Article Text

Effect of repeated doses of levamisole on grazing cattle infected with Dictyocaulus viviparus
  1. GA Oakley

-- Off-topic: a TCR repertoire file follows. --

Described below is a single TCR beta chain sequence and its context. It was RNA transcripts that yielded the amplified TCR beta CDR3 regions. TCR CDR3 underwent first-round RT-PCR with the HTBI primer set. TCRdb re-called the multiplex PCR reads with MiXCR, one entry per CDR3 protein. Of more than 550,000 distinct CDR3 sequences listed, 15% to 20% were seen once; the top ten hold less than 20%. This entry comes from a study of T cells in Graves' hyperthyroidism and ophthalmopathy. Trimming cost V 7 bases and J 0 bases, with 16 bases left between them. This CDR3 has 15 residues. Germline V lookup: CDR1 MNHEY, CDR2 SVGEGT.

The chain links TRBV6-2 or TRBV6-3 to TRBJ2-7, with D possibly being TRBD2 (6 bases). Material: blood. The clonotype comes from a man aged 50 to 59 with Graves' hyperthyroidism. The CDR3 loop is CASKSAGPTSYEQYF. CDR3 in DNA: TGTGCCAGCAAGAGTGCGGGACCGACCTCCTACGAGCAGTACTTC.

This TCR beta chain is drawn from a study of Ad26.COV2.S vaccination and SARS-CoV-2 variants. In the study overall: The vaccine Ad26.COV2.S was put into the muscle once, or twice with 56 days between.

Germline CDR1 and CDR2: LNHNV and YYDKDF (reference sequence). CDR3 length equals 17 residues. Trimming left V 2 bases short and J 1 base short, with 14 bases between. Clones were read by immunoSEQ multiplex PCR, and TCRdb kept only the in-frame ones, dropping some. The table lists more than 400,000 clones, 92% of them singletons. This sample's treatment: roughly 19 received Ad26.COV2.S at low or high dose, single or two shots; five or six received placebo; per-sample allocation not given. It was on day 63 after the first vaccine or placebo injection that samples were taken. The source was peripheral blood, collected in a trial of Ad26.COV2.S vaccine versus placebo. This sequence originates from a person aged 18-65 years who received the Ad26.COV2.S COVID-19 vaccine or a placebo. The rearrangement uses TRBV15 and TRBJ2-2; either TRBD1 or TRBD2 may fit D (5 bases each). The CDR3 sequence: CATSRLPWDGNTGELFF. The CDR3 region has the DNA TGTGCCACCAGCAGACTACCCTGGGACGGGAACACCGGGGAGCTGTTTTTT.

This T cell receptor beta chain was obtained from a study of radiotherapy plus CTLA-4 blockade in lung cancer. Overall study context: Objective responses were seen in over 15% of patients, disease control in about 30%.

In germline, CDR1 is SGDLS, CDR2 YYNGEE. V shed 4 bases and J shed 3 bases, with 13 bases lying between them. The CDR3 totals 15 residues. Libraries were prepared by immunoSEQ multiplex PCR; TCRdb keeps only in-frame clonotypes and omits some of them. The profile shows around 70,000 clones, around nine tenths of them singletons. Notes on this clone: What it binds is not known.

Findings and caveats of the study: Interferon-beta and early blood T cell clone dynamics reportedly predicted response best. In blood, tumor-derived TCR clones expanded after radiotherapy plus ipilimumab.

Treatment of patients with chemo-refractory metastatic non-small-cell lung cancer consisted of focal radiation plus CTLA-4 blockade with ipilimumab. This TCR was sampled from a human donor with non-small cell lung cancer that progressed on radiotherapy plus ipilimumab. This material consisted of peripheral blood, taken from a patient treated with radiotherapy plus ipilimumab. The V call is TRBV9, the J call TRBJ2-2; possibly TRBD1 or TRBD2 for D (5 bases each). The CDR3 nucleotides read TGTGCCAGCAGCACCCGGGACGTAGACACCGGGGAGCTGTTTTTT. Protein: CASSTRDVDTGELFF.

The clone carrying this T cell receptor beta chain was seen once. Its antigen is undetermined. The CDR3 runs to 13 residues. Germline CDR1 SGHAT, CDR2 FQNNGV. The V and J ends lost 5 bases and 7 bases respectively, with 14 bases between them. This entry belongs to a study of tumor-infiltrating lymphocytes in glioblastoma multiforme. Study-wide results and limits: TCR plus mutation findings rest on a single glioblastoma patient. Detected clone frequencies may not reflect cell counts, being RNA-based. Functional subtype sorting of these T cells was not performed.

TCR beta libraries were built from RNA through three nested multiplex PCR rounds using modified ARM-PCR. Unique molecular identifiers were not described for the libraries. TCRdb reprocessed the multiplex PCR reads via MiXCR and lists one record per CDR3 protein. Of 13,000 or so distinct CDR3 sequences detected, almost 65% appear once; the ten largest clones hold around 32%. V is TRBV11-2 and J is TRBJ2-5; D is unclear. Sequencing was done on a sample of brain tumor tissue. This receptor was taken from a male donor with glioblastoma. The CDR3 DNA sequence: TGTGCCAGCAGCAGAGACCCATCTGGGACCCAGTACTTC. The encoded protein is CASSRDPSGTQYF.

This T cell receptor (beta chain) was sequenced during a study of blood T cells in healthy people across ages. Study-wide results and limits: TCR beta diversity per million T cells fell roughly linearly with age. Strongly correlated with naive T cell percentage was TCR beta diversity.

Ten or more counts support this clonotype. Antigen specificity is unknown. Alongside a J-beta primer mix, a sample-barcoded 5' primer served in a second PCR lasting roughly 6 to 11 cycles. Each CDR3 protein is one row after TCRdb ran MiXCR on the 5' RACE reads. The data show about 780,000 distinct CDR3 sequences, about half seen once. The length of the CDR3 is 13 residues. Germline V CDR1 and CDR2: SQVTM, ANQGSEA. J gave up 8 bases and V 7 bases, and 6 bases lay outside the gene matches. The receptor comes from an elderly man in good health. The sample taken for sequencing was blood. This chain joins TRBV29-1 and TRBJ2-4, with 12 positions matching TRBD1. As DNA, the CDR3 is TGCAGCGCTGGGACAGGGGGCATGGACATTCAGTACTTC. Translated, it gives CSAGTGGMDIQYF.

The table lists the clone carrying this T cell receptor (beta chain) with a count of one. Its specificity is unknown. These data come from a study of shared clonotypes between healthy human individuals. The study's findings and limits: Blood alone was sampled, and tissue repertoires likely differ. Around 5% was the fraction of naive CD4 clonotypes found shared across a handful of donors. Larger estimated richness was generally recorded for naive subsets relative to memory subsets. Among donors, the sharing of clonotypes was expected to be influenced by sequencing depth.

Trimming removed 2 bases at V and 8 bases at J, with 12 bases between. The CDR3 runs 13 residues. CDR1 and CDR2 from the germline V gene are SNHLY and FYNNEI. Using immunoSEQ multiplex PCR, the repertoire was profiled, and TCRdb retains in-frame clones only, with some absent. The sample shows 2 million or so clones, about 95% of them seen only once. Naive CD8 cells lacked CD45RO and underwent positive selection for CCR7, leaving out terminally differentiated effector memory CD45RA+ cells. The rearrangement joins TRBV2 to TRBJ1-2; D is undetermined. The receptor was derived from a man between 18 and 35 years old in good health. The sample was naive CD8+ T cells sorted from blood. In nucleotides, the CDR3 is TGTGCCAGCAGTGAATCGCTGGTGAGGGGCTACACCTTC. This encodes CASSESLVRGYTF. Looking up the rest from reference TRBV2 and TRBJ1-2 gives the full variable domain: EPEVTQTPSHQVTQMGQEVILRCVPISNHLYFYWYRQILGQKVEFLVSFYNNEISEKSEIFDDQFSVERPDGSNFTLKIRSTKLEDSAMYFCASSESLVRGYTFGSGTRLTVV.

Seventy-one worm-free Friesian calves were allocated by weight to three trial groups (1, 3 and 4) of 18 and a control group (2) of 17 animals. Calves in group 1 were vaccinated with a bovine lungworm oral vaccine on days 0 and 28, and on day 42 all groups were turned out to graze together on pasture known to be infected with Dictyocaulus viviparus larvae. Twenty-eight days after first exposure to infection one control calf died of parasitic bronchitis. Anthelmintic medication consisting of two doses of levamisole (7 . 5 mg/kg) at 14 day intervals was promptly administered to group 3 calves and three doses at the same intervals to group 4 calves. All calves were challenged with 20,000 infective D viviparus larvae on day 147. Calves were weighed every 14 days throughout the trial which ended 42 days after challenge. Pasture contamination and infectivity were monitored by pasture larval counts and tracer calves. Statistically there was no significant difference between the performances of treated and vaccinated groups before challenge but all were significantly superior to the control group. After challenge the productivity of all experimental groups was temporarily depressed but the levamisole treated cattle recovered more rapidly becoming significantly heavier than the vaccinates at the end of the trial. The mean group weight gains over the trial period were 89 . 92, 63 . 87, 88 . 67 and 98 . 70 kg in groups 1, 2, 3 and 4 respectively.

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